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What Do We Do about Venezuela?



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Twelve Republican senators, led by John Ensign (R., Nev.) and George LeMieux (R., Fla.), answered this question in a sharp letter to Secretary of State Hillary Clinton. Add Hugo Chávez’s lawless regime to the State Department’s list of state sponsors of terrorism, they told her, or come up with an awfully good set of reasons for why that is not the way to go.

My Heritage Foundation colleague and Latin America expert Ray Walser explains:

Over a year ago, President Obama and Hugo Chavez embraced at the Summit of the Americas, and Chavez declared, “I want to be your friend.” Since then, the administration has been remarkably mute about Venezuela’s authoritarian strongman. And that has quite a few seasoned Venezuela watchers worried.

A growing body of diplomats, strategists, military and security analysts in the Western Hemisphere are concerned about the threats to security and democracy posed by Chavez. They fear the Obama administration has a blind spot when it comes to dealing with Chavez.

Indeed, the senators recount a growing pattern of activities either condoned or supported by Chávez that are highly detrimental to the security of the U.S. and other democracies in the Americas. The list of grievances includes:

● support for the narco-terrorists of the Revolutionary Armed Forces of Colombia (FARC); 

● massive drug trafficking that transits Venezuela bound for West Africa, Europe and the U.S.; 

● deepening ties to Middle Eastern terrorist groups such as Hezbollah; and 

● secretive and expanding ties with Iran — nuclear, military, financial and otherwise.

The senators ask Secretary Clinton an important and long-overdue question: Is the Obama administration prepared to do something about the Chávez threat? As Walser explains, Obama’s cool and detached demeanor with respect to Venezuela is nothing new:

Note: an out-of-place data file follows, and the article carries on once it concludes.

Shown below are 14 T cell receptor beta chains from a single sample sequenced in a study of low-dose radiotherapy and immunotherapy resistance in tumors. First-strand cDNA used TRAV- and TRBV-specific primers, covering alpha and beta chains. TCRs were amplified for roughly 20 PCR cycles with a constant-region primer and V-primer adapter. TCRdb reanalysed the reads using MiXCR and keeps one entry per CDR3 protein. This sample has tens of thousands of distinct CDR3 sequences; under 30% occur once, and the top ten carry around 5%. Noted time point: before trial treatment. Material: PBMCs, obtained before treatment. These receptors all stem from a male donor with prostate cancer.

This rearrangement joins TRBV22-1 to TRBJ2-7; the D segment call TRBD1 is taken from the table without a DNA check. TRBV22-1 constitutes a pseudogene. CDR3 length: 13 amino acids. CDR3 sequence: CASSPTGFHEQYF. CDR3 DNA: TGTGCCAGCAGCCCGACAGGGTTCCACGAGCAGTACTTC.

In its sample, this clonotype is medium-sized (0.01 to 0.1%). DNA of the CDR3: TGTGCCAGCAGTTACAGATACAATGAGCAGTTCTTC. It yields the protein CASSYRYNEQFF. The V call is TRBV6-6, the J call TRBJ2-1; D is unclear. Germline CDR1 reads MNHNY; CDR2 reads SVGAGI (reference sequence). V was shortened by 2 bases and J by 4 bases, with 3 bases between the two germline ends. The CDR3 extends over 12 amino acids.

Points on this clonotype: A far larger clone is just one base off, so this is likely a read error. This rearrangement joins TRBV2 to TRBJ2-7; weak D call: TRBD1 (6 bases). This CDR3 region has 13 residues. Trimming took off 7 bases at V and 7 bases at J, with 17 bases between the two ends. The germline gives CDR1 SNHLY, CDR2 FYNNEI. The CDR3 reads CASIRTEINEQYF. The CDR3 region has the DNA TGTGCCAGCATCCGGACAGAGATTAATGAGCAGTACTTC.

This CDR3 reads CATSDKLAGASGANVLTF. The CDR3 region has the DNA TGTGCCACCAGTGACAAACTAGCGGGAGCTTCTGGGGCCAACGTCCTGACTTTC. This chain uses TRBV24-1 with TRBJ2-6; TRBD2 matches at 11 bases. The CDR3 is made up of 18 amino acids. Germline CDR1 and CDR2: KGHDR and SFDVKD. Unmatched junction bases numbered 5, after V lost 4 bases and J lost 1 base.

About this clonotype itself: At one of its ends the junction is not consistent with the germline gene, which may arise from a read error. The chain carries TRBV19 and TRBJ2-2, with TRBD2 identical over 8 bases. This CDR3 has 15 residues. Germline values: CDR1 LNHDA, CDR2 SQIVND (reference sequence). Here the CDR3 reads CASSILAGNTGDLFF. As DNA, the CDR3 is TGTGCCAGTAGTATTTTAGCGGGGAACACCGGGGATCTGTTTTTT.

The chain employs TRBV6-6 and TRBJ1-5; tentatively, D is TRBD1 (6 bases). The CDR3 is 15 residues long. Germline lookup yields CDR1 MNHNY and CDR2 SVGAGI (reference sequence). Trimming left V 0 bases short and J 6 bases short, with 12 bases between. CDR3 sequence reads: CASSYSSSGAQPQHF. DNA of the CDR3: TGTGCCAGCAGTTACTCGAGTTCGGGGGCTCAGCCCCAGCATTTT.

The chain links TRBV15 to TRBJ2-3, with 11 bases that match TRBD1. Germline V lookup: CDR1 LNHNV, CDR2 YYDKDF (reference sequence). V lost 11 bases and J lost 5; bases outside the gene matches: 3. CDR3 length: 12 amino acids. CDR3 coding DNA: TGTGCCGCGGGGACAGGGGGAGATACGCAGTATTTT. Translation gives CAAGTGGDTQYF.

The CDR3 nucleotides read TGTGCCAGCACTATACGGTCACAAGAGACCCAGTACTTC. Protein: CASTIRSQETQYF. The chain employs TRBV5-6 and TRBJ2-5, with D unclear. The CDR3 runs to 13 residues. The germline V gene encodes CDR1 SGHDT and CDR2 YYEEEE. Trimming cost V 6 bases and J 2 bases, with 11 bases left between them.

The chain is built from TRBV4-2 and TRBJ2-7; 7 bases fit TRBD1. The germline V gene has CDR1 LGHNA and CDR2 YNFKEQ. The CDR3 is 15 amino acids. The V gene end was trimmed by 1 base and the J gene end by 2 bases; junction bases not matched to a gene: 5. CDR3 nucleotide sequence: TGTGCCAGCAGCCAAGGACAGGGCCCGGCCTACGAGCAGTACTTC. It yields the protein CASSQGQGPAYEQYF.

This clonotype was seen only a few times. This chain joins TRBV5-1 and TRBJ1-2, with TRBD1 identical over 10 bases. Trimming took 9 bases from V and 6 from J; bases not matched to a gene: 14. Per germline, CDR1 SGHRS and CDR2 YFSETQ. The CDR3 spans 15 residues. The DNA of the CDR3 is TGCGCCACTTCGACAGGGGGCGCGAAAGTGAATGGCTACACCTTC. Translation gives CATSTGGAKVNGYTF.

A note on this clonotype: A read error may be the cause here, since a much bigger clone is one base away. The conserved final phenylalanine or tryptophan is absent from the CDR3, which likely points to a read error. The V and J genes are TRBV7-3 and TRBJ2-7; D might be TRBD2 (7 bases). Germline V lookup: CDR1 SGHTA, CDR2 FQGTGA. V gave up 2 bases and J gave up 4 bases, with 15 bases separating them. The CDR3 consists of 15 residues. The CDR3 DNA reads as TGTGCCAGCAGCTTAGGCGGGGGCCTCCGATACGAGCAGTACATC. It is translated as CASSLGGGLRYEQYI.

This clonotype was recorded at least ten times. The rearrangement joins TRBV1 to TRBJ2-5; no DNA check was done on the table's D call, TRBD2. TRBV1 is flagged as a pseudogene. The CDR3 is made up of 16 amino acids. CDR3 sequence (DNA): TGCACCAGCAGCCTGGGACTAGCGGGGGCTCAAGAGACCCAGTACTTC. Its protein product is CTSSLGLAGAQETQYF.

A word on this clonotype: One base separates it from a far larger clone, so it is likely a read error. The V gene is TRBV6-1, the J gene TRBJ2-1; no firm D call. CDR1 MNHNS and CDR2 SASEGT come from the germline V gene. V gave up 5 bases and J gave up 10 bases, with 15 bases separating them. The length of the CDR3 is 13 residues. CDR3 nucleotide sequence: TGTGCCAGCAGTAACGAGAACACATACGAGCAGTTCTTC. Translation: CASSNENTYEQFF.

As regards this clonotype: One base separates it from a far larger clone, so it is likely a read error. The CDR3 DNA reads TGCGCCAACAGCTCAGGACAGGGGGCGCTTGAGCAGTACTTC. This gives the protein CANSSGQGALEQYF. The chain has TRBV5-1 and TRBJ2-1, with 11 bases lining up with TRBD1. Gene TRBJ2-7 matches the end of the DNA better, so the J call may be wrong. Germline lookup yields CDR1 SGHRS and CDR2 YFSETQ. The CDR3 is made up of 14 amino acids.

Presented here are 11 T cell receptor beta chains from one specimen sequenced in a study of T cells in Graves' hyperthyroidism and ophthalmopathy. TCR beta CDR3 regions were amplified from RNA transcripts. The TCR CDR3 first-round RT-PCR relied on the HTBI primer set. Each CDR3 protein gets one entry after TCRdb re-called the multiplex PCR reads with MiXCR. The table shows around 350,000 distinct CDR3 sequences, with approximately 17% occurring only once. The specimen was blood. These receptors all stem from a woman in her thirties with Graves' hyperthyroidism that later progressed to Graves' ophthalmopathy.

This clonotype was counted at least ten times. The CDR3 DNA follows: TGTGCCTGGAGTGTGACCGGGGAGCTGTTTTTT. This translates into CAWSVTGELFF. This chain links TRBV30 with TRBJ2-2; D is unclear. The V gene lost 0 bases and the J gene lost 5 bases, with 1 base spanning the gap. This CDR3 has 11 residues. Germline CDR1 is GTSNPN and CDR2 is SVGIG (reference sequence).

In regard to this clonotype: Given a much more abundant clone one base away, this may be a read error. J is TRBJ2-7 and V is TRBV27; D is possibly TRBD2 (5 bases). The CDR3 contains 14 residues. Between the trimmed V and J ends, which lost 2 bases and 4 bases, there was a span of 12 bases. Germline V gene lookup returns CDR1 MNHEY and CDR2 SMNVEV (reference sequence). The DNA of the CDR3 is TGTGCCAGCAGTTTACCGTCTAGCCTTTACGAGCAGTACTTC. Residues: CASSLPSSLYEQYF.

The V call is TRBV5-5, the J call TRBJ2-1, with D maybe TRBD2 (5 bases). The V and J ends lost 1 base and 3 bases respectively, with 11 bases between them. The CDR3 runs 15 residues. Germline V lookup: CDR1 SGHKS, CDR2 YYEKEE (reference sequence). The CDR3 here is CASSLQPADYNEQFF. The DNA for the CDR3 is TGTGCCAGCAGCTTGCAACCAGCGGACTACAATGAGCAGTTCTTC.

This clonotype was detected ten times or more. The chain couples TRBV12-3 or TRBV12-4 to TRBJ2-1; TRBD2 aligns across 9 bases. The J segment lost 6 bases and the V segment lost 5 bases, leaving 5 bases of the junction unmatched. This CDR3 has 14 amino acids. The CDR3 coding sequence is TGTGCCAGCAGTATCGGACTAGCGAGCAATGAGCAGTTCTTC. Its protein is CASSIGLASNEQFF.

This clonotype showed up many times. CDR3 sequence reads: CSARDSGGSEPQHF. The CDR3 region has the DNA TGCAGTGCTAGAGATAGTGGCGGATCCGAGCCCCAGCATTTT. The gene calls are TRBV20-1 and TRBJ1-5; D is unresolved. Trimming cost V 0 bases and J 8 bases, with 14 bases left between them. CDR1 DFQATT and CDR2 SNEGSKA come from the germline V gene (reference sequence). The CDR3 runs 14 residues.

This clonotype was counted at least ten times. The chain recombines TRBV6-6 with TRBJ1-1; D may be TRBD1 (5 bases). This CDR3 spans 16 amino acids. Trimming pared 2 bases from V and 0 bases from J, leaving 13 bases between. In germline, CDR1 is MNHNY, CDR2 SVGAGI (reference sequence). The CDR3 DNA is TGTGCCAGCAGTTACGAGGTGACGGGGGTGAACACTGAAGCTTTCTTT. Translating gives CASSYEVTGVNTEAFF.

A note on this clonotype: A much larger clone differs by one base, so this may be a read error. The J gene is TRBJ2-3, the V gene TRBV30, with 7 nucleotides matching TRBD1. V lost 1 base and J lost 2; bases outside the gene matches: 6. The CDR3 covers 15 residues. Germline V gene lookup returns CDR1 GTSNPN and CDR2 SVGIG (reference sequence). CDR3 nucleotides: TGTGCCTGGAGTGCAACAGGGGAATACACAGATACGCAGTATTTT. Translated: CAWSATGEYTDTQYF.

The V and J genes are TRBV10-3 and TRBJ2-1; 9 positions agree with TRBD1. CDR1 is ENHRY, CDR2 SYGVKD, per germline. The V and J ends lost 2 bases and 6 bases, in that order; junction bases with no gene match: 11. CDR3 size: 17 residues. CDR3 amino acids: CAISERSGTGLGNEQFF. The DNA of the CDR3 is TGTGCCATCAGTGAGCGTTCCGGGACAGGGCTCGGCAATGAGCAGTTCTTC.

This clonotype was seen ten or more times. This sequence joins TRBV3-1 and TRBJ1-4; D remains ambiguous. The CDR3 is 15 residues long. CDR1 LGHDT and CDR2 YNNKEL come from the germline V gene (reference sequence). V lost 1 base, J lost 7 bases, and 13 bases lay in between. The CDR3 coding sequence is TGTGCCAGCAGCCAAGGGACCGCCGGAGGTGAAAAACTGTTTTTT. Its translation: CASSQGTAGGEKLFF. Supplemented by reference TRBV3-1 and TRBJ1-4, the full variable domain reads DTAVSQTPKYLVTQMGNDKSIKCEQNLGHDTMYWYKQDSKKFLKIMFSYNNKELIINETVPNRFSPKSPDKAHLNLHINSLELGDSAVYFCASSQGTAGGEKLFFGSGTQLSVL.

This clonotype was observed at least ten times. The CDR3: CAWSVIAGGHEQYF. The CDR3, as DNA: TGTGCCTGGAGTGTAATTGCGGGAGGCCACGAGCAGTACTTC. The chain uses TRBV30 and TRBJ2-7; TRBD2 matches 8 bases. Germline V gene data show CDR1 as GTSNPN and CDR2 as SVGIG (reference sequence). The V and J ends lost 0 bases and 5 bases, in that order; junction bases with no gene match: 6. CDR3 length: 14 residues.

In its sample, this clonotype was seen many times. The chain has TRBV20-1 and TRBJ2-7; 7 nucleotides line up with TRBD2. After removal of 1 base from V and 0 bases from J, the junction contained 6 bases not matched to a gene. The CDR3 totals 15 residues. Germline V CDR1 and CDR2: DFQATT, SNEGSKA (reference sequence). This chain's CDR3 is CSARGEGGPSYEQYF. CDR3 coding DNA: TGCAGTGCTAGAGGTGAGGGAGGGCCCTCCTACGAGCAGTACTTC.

The administration failed to acknowledge the not-so-hand-hidden of Chavez in Honduras when former President Manuel Zelaya made a bid for an unconstitutional second term. It has kept silent while Nicaragua’s Daniel Ortega, a reprehensible Chavez client, undermines democracy in his country. Key officials such as Secretary of Defense Robert Gates and Southern Command’s chief, Gen. Douglas Fraser, have shortsightedly downplayed the Chavez-FARC link and his Iran alliance.

The White House, Walser says, seems incapable of recognizing that Chávez’s behavior is rooted in “his deep and abiding anti-Americanism.” Indeed, Walser notes, “Chavez actively courts any world leader, nation or group that opposes American values and leadership. He routinely portrays the U.S. as the greatest force of evil on the planet. He preaches a post-American, multi-polar world, where China, Russia and Iran whittle the ’imperial’ U.S. down to size. And in the Americas, Chavez aims to stand the Monroe Doctrine on its head by excluding U.S. influence and interests.”

Of course, a leader can be staunchly anti-American without supporting terrorism. Does Chávez cross the line? Here’s how the senators frame the issue in summarizing their four-page letter:

The State Department currently designates four nations – Syria, Cuba, Sudan, and Iran – as state sponsors of terrorism. These countries provide ideological support and material assistance to terrorist groups. Once you consider the evidence behind Venezuela’s substantial ties with U.S.-designated terrorist organizations and state sponsors of terrorism, we would like to know the strategic implications of designating Venezuela a state sponsor of terrorism. We would also like to know the implications for the integrity of this list if Venezuela continues to evade designation. . . .

Given that Chavez is expected to receive a $20 billion loan from the Chinese Government and his government has just signed yet another multi-billion dollar arms deal with Russia for weapons that far exceed any rational analysis of Venezuela’s national defense requirements – it is clear that this is the time to revisit our policies within the region…



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